Scientists Use Environmental DNA Approach for Agri Pest SurveillanceAugust 29, 2018
Scientists borrowed techniques from aquatic scientists to help stop the invasion of brown marmorated stinkbug, which infests apples, peaches, tomatoes, and other crops in North America. In a study published in Frontiers in Ecology and the Environment, it was reported that the scientists recovered traces of the pest's DNA in the water used by farmers to rinse their produce. This sampling of the DNA revealed the bug's cryptic presence on farms even before conventional insect traps could detect.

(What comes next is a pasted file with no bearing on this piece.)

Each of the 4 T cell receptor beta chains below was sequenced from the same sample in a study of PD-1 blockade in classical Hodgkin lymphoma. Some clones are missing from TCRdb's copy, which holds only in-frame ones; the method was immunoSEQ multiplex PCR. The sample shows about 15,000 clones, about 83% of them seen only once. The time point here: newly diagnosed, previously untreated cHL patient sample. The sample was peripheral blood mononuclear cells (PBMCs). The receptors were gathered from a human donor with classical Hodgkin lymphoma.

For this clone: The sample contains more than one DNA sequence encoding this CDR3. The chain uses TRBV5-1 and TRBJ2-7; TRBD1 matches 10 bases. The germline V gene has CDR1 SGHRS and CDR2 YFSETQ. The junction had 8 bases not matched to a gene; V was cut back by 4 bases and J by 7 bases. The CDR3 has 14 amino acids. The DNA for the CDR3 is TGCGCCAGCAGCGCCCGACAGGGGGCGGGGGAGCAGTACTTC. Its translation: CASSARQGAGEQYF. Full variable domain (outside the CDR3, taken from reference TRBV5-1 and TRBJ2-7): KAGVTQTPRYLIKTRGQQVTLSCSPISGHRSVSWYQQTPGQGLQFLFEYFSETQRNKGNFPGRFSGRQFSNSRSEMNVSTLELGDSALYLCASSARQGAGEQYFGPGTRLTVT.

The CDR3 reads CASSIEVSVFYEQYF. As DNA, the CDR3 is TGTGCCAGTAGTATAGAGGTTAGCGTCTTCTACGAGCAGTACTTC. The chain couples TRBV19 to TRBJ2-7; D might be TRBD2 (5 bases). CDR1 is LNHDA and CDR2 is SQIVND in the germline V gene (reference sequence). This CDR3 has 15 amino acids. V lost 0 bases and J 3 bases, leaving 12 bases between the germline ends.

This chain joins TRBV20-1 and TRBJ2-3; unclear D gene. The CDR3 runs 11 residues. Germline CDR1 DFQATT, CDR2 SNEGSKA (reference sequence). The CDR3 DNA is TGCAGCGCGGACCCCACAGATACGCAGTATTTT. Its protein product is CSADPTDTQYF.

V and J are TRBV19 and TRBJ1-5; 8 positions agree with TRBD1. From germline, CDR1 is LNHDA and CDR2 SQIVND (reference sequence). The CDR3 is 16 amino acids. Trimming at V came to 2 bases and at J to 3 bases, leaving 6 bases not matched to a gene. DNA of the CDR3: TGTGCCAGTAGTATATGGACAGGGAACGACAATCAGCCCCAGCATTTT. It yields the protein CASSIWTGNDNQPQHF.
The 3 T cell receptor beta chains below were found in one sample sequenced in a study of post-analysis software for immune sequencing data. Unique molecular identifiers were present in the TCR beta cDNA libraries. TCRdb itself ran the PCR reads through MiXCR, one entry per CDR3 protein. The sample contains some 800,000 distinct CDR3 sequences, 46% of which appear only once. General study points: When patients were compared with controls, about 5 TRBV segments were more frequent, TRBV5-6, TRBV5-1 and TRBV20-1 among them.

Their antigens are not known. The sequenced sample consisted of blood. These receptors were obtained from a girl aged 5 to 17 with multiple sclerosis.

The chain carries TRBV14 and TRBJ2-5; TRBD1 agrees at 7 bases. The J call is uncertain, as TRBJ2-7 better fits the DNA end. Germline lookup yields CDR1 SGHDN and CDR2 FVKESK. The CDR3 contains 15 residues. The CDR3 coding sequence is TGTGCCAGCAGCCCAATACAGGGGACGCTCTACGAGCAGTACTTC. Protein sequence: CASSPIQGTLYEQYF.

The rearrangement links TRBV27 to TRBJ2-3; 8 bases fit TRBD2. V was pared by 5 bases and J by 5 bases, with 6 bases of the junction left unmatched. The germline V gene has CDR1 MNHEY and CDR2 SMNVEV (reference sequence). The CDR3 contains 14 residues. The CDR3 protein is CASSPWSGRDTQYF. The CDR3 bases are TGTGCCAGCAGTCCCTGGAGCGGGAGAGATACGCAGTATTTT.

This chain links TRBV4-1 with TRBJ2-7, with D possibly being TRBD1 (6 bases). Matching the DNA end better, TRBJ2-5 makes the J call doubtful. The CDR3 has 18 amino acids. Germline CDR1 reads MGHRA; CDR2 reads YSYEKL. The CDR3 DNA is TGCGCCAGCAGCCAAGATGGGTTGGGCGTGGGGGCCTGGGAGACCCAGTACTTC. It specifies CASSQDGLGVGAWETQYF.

Rafael Valentin, agricultural scientist at Rutgers University and lead author of the study, said that the key to stopping the bug's menace is early detection. They got the solution from the farmers' own chain of operations. The researchers simply got rinse water samples from the farmers and detected the DNA of the bugs right before they got them in the traps. According to the researchers, the new method could revolutionize agricultural pest surveillance.
Read the original article from Scientific American.
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